The Inner Friend is a puzzle adventure game with a horror theme. There are several stages you’ll play through. Each stage has a different theme, a different nightmare, with a different type of puzzle. At the first stage you’ll often encounter a little boy who seems to be in trouble, which in a sense gives hints about what you’ll need to do in that stage to progress further, or rather: what you’ll need to avoid. After you’ve finished the first stage you’ll be following a translucent child who seems to be the owner of these memories, and guides you through the levels.

The game starts out rather vague, where you’ll just move around and try to figure out what you’ll need to do, until you’ll enter one of the actual nightmares. Each nightmare has a theme, and its own scary thing you’ll need to hide for or run from. It can be a monstrous teacher who’s angry at you, a scary hairdresser you’ll need to run from, a strange monster, or just things you’ll need to avoid like deadly laser-beams of anger, clouds of disease around sick people, cameras, or electricity. Each stage also has a different type of puzzle, and you’ll have to find out for yourself what you need to do. The puzzles are not that hard to figure out but still challenging, and they fit well within the theme of the nightmare they are in. You’ll need to block beams or run and hide, or jump from bed to bed in a hospital. The controls are a bit sluggish though, but it’s not too problematic since you don’t need to have perfect timing or aim to finish the puzzles. Whenever you make a mistake you’ll die, but the game will restore you back to just before where you made the mistake.

You can collect toys as you explore, things like books, a globe, drawings, and typical toys from the 80s like an etch-a-sketch and later an Atari. Each toy you collect during a stage you’ll add to your room, which is the place where you start from at the very beginning, and where you’ll return after each chapter. The room gets filled up more and more each time you’ll finish a stage, with different kinds of toys and objects. You can place any collectibles you find among the other toys in the room, and you’ll see the outline of objects you still need to find in the game.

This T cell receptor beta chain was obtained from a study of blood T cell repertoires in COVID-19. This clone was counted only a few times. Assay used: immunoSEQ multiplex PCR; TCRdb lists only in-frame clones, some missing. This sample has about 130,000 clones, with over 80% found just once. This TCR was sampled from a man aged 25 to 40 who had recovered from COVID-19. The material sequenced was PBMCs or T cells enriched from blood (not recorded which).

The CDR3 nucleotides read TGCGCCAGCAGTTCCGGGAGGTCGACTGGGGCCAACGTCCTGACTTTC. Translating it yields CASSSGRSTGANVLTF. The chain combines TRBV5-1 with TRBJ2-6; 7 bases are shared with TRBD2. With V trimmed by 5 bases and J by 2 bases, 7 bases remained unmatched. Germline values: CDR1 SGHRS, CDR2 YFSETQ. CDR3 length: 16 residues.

As you explore a level, sometimes doors will close right behind you, making it impossible to go back and explore further at that moment, but the door will usually open again as soon as you finish the task in that room. If you have the feeling you are going into the direction where you’ll need to go to progress, you can better take a good look around to see if there’s anything worthwhile to explore first and see if you find any collectibles, because you might need to take a detour sometimes to get back after you’ve finished the puzzle. Collectible objects are accompanied by a twinkling sound you’ll hear as you come close, plus they are usually located in a bright spot, so they are not that hard to find when you know what you’ll be looking and listening for.

The game is rather short: it’ll take about 2 hours to complete. It does offer a lot of diversity however, fun puzzles and a great atmosphere. The game really scares you from time to time, and the stages all look beautifully surrealistic. All in all, this game is very enjoyable.


The Inner Friend is a great looking game with beautiful and scary environments, and a good soundtrack and creepy soundscape. The concept of exploring a child’s nightmares is pretty cool, and how the levels are connected through a rather abstract world is really interesting. However, the story could use a bit more cohesion, as the stories feel a bit separate from each other, and the connection to the characters isn’treally clear: for instance, it would’ve been nice if you’d see the child growing up through the stages, or see something that connects to the memory of the place you are in. The fact that there are collectibles to find throughout the game is pretty cool, but it’s a pity they only seem to serve as decoration and don’t reward a bonus ending or anything.

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Rating: 9.3/10 (3 votes cast)
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The Inner Friend - Review, 9.3 out of 10 based on 3 ratings

I'm a LARP writer, freelance teacher and everlasting PhD student, and an avid gamer. Nowadays I game mostly on PC, but I love my retro playstation 1 & 2 as well :) I like watching anime, movies and series, and read books & comics whenever I have time!